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Selective peripheral denervation for cervical dystonia: a historical procedure in the age of deep brain stimulation?
  1. PC Warnke
  1. Correspondence to Professor PC Warnke, Department of Neurosurgery, The University of Chicago, Chicago, IL 60637, USA; pwarnke{at}surgery.bsd.uchicago.edu

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Selective cervical denervation has a limited but defined role in cervical dystonia, substantiated by long-term outcomes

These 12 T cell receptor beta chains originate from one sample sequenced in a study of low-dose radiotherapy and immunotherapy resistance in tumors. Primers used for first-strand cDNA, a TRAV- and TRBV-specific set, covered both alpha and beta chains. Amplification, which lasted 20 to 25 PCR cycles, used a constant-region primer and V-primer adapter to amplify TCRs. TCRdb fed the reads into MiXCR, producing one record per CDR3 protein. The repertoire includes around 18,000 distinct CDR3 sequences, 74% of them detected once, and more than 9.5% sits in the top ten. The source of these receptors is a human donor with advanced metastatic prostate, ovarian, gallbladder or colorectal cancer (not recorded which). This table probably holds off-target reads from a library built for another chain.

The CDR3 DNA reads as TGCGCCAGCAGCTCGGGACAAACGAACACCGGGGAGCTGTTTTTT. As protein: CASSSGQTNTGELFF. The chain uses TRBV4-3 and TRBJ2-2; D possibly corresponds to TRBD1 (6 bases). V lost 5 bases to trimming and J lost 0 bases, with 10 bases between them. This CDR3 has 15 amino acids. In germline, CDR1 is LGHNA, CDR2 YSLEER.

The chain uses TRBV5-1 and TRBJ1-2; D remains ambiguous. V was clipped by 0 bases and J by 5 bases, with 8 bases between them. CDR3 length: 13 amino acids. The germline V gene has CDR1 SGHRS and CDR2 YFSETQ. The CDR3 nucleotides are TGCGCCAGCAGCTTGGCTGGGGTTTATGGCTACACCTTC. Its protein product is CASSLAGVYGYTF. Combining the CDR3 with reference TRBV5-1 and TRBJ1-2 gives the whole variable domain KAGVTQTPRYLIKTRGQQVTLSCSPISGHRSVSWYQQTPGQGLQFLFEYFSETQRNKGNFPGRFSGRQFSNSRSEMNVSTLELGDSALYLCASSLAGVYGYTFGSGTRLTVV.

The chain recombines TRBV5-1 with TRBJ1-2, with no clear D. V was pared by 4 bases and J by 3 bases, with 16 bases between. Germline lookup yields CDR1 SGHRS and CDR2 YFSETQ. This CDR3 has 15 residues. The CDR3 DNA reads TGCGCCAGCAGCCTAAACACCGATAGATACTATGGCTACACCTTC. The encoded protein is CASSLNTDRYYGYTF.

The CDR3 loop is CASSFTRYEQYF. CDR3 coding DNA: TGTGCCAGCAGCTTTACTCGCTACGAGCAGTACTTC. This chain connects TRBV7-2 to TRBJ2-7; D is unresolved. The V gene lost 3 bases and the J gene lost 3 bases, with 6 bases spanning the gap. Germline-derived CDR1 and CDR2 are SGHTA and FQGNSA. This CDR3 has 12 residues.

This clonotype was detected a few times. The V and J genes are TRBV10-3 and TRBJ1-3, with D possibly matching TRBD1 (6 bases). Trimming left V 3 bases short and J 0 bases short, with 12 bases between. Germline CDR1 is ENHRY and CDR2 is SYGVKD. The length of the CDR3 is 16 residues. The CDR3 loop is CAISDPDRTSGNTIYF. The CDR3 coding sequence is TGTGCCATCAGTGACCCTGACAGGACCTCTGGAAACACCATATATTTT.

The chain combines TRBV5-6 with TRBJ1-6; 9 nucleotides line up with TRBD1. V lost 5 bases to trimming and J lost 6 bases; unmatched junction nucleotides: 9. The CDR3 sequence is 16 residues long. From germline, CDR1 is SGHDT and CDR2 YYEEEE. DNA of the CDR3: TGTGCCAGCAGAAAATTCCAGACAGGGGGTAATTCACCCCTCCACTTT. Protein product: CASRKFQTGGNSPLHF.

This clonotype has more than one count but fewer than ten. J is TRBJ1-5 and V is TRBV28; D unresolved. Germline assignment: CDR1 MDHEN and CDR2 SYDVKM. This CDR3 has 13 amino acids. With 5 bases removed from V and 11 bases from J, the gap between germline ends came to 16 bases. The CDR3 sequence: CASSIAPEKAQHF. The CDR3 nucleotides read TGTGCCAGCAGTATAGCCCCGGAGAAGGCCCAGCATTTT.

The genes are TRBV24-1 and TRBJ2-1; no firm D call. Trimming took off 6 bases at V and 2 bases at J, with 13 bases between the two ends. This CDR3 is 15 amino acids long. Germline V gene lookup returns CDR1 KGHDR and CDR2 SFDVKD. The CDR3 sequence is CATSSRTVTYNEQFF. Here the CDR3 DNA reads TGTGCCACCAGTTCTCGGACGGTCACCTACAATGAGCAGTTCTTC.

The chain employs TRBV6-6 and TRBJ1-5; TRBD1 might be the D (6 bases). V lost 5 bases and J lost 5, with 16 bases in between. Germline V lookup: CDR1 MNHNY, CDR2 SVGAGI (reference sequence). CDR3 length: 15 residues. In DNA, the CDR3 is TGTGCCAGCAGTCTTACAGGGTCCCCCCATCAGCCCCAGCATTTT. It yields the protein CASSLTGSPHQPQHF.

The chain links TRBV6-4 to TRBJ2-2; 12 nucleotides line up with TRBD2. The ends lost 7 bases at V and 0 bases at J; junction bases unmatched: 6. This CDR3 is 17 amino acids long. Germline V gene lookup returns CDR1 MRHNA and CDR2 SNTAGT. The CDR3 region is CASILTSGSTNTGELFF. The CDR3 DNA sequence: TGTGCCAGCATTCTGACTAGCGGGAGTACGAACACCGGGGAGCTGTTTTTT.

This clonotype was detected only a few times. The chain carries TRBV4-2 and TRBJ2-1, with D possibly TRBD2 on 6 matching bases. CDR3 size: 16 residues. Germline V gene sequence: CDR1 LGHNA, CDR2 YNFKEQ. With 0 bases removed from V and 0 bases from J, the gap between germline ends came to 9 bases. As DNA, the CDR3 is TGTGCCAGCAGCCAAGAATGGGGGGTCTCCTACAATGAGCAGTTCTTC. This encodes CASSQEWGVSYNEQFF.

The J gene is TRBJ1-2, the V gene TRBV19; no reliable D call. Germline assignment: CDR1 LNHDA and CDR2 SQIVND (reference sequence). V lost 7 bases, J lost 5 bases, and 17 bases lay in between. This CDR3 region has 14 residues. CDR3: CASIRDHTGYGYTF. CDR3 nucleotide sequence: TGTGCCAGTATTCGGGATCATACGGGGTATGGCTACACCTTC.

Cervical dystonia still presents a therapeutic challenge for neurologists and neurosurgeons both in its ‘isolated’ form, and also as a manifestation of generalised dystonia. Botulinum toxin has been firmly established as first-line treatment to be followed or complemented by surgery, either cervical rhizotomy or deep brain stimulation (DBS), predominantly of the globus pallidus internus. The pathophysiology of dystonia points to basal ganglia dysfunction. So why continue to perform destructive procedures such as rhizotomies rather than relegate such intervention to the intellectual scrap heap?

In their JNNP paper, Bergenheim et al1 report their long-term outcomes for 61 …

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